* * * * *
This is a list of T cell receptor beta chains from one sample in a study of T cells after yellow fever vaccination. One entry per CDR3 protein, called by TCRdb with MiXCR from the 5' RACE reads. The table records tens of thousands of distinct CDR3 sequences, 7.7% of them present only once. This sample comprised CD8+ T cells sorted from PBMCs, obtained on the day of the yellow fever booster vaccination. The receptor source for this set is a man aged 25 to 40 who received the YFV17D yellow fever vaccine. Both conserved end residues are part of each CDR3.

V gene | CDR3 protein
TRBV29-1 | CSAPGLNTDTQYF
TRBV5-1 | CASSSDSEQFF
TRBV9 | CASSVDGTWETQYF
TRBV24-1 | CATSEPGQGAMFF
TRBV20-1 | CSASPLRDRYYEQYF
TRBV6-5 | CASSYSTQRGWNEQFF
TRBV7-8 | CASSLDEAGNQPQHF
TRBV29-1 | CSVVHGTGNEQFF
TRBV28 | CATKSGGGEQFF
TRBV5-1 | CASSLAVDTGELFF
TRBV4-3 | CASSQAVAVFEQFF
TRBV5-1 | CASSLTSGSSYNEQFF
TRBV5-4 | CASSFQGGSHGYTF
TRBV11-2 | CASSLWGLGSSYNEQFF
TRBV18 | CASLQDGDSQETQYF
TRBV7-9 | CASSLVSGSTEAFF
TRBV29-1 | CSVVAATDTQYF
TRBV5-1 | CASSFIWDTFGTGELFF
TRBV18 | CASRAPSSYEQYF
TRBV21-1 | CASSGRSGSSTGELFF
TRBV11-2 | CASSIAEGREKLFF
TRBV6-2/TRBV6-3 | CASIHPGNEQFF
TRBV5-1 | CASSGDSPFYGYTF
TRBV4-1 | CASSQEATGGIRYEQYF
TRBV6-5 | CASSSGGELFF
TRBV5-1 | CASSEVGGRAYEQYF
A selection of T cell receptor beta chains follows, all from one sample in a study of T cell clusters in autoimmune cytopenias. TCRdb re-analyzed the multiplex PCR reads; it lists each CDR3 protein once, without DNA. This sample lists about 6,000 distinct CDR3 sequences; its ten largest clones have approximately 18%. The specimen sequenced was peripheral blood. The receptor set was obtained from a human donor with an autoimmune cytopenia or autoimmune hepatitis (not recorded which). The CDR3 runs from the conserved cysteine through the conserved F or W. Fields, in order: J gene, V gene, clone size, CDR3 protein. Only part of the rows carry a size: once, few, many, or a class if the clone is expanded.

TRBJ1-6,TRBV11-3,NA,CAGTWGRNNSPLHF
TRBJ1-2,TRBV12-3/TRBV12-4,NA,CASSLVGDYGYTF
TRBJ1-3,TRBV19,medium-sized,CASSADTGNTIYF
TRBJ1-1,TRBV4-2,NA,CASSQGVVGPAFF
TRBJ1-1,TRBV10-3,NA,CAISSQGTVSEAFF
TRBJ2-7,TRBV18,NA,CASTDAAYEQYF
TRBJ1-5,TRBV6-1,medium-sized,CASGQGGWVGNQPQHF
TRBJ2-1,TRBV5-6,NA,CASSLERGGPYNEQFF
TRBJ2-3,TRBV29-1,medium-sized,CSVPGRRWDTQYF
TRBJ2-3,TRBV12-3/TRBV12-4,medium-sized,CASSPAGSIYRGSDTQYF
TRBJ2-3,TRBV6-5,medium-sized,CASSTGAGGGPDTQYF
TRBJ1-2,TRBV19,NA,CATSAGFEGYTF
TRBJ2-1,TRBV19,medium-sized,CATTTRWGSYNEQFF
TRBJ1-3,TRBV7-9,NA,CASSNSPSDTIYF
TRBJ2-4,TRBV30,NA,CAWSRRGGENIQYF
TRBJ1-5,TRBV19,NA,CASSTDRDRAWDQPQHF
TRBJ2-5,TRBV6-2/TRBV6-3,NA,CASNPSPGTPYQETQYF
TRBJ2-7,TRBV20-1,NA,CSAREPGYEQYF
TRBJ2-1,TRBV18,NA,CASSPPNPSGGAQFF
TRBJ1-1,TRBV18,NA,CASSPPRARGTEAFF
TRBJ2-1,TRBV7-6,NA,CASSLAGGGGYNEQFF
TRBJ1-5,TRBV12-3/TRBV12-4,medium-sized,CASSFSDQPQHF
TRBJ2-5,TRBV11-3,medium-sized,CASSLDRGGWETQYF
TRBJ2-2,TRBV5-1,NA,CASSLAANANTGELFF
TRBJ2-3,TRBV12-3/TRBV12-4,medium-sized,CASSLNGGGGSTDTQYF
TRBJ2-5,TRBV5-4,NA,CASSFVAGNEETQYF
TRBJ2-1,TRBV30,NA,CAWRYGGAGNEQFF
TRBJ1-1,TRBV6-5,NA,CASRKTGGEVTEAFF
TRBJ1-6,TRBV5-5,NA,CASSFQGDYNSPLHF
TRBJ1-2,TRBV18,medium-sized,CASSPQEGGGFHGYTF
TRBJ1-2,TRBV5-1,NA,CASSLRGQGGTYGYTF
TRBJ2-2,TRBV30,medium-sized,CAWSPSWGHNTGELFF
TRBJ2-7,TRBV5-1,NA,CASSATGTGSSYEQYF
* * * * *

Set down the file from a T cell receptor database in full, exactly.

This is a list of T cell receptor beta chains from one sample in a study of T cells after yellow fever vaccination. One entry per CDR3 protein, called by TCRdb with MiXCR from the 5' RACE reads. The table records tens of thousands of distinct CDR3 sequences, 7.7% of them present only once. This sample comprised CD8+ T cells sorted from PBMCs, obtained on the day of the yellow fever booster vaccination. The receptor source for this set is a man aged 25 to 40 who received the YFV17D yellow fever vaccine. Both conserved end residues are part of each CDR3.

V gene | CDR3 protein
TRBV29-1 | CSAPGLNTDTQYF
TRBV5-1 | CASSSDSEQFF
TRBV9 | CASSVDGTWETQYF
TRBV24-1 | CATSEPGQGAMFF
TRBV20-1 | CSASPLRDRYYEQYF
TRBV6-5 | CASSYSTQRGWNEQFF
TRBV7-8 | CASSLDEAGNQPQHF
TRBV29-1 | CSVVHGTGNEQFF
TRBV28 | CATKSGGGEQFF
TRBV5-1 | CASSLAVDTGELFF
TRBV4-3 | CASSQAVAVFEQFF
TRBV5-1 | CASSLTSGSSYNEQFF
TRBV5-4 | CASSFQGGSHGYTF
TRBV11-2 | CASSLWGLGSSYNEQFF
TRBV18 | CASLQDGDSQETQYF
TRBV7-9 | CASSLVSGSTEAFF
TRBV29-1 | CSVVAATDTQYF
TRBV5-1 | CASSFIWDTFGTGELFF
TRBV18 | CASRAPSSYEQYF
TRBV21-1 | CASSGRSGSSTGELFF
TRBV11-2 | CASSIAEGREKLFF
TRBV6-2/TRBV6-3 | CASIHPGNEQFF
TRBV5-1 | CASSGDSPFYGYTF
TRBV4-1 | CASSQEATGGIRYEQYF
TRBV6-5 | CASSSGGELFF
TRBV5-1 | CASSEVGGRAYEQYF
A selection of T cell receptor beta chains follows, all from one sample in a study of T cell clusters in autoimmune cytopenias. TCRdb re-analyzed the multiplex PCR reads; it lists each CDR3 protein once, without DNA. This sample lists about 6,000 distinct CDR3 sequences; its ten largest clones have approximately 18%. The specimen sequenced was peripheral blood. The receptor set was obtained from a human donor with an autoimmune cytopenia or autoimmune hepatitis (not recorded which). The CDR3 runs from the conserved cysteine through the conserved F or W. Fields, in order: J gene, V gene, clone size, CDR3 protein. Only part of the rows carry a size: once, few, many, or a class if the clone is expanded.

TRBJ1-6,TRBV11-3,NA,CAGTWGRNNSPLHF
TRBJ1-2,TRBV12-3/TRBV12-4,NA,CASSLVGDYGYTF
TRBJ1-3,TRBV19,medium-sized,CASSADTGNTIYF
TRBJ1-1,TRBV4-2,NA,CASSQGVVGPAFF
TRBJ1-1,TRBV10-3,NA,CAISSQGTVSEAFF
TRBJ2-7,TRBV18,NA,CASTDAAYEQYF
TRBJ1-5,TRBV6-1,medium-sized,CASGQGGWVGNQPQHF
TRBJ2-1,TRBV5-6,NA,CASSLERGGPYNEQFF
TRBJ2-3,TRBV29-1,medium-sized,CSVPGRRWDTQYF
TRBJ2-3,TRBV12-3/TRBV12-4,medium-sized,CASSPAGSIYRGSDTQYF
TRBJ2-3,TRBV6-5,medium-sized,CASSTGAGGGPDTQYF
TRBJ1-2,TRBV19,NA,CATSAGFEGYTF
TRBJ2-1,TRBV19,medium-sized,CATTTRWGSYNEQFF
TRBJ1-3,TRBV7-9,NA,CASSNSPSDTIYF
TRBJ2-4,TRBV30,NA,CAWSRRGGENIQYF
TRBJ1-5,TRBV19,NA,CASSTDRDRAWDQPQHF
TRBJ2-5,TRBV6-2/TRBV6-3,NA,CASNPSPGTPYQETQYF
TRBJ2-7,TRBV20-1,NA,CSAREPGYEQYF
TRBJ2-1,TRBV18,NA,CASSPPNPSGGAQFF
TRBJ1-1,TRBV18,NA,CASSPPRARGTEAFF
TRBJ2-1,TRBV7-6,NA,CASSLAGGGGYNEQFF
TRBJ1-5,TRBV12-3/TRBV12-4,medium-sized,CASSFSDQPQHF
TRBJ2-5,TRBV11-3,medium-sized,CASSLDRGGWETQYF
TRBJ2-2,TRBV5-1,NA,CASSLAANANTGELFF
TRBJ2-3,TRBV12-3/TRBV12-4,medium-sized,CASSLNGGGGSTDTQYF
TRBJ2-5,TRBV5-4,NA,CASSFVAGNEETQYF
TRBJ2-1,TRBV30,NA,CAWRYGGAGNEQFF
TRBJ1-1,TRBV6-5,NA,CASRKTGGEVTEAFF
TRBJ1-6,TRBV5-5,NA,CASSFQGDYNSPLHF
TRBJ1-2,TRBV18,medium-sized,CASSPQEGGGFHGYTF
TRBJ1-2,TRBV5-1,NA,CASSLRGQGGTYGYTF
TRBJ2-2,TRBV30,medium-sized,CAWSPSWGHNTGELFF
TRBJ2-7,TRBV5-1,NA,CASSATGTGSSYEQYF